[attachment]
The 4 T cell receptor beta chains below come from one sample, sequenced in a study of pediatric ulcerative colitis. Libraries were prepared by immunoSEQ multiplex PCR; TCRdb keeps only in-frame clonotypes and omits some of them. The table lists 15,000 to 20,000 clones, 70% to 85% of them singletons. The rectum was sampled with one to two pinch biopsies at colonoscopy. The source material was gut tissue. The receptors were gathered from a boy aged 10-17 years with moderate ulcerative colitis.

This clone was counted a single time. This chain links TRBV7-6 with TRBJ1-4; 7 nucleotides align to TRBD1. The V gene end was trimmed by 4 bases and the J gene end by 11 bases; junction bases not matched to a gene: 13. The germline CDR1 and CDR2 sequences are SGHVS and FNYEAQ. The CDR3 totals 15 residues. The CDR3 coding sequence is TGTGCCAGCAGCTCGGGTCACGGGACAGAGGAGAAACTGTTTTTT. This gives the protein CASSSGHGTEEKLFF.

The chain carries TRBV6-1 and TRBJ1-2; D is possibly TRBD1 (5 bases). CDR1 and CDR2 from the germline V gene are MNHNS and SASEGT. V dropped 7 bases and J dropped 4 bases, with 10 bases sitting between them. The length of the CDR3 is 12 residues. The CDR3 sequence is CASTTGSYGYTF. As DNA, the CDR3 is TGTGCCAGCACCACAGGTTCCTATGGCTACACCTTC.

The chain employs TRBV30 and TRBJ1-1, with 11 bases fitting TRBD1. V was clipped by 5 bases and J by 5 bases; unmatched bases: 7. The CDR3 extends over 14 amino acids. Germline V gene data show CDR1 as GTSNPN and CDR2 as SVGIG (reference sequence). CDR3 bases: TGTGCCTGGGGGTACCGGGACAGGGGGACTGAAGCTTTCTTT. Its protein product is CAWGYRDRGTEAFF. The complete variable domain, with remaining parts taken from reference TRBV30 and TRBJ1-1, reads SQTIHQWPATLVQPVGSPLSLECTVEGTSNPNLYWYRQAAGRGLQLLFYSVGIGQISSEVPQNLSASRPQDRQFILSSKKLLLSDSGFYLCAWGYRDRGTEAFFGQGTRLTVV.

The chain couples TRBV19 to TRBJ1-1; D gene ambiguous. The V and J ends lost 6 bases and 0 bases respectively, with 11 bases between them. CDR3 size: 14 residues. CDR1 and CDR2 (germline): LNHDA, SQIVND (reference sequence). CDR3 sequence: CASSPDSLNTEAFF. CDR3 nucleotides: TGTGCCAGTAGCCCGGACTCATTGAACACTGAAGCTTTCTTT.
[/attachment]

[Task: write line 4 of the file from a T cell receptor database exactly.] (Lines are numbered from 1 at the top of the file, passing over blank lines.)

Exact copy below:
The chain employs TRBV30 and TRBJ1-1, with 11 bases fitting TRBD1. V was clipped by 5 bases and J by 5 bases; unmatched bases: 7. The CDR3 extends over 14 amino acids. Germline V gene data show CDR1 as GTSNPN and CDR2 as SVGIG (reference sequence). CDR3 bases: TGTGCCTGGGGGTACCGGGACAGGGGGACTGAAGCTTTCTTT. Its protein product is CAWGYRDRGTEAFF. The complete variable domain, with remaining parts taken from reference TRBV30 and TRBJ1-1, reads SQTIHQWPATLVQPVGSPLSLECTVEGTSNPNLYWYRQAAGRGLQLLFYSVGIGQISSEVPQNLSASRPQDRQFILSSKKLLLSDSGFYLCAWGYRDRGTEAFFGQGTRLTVV.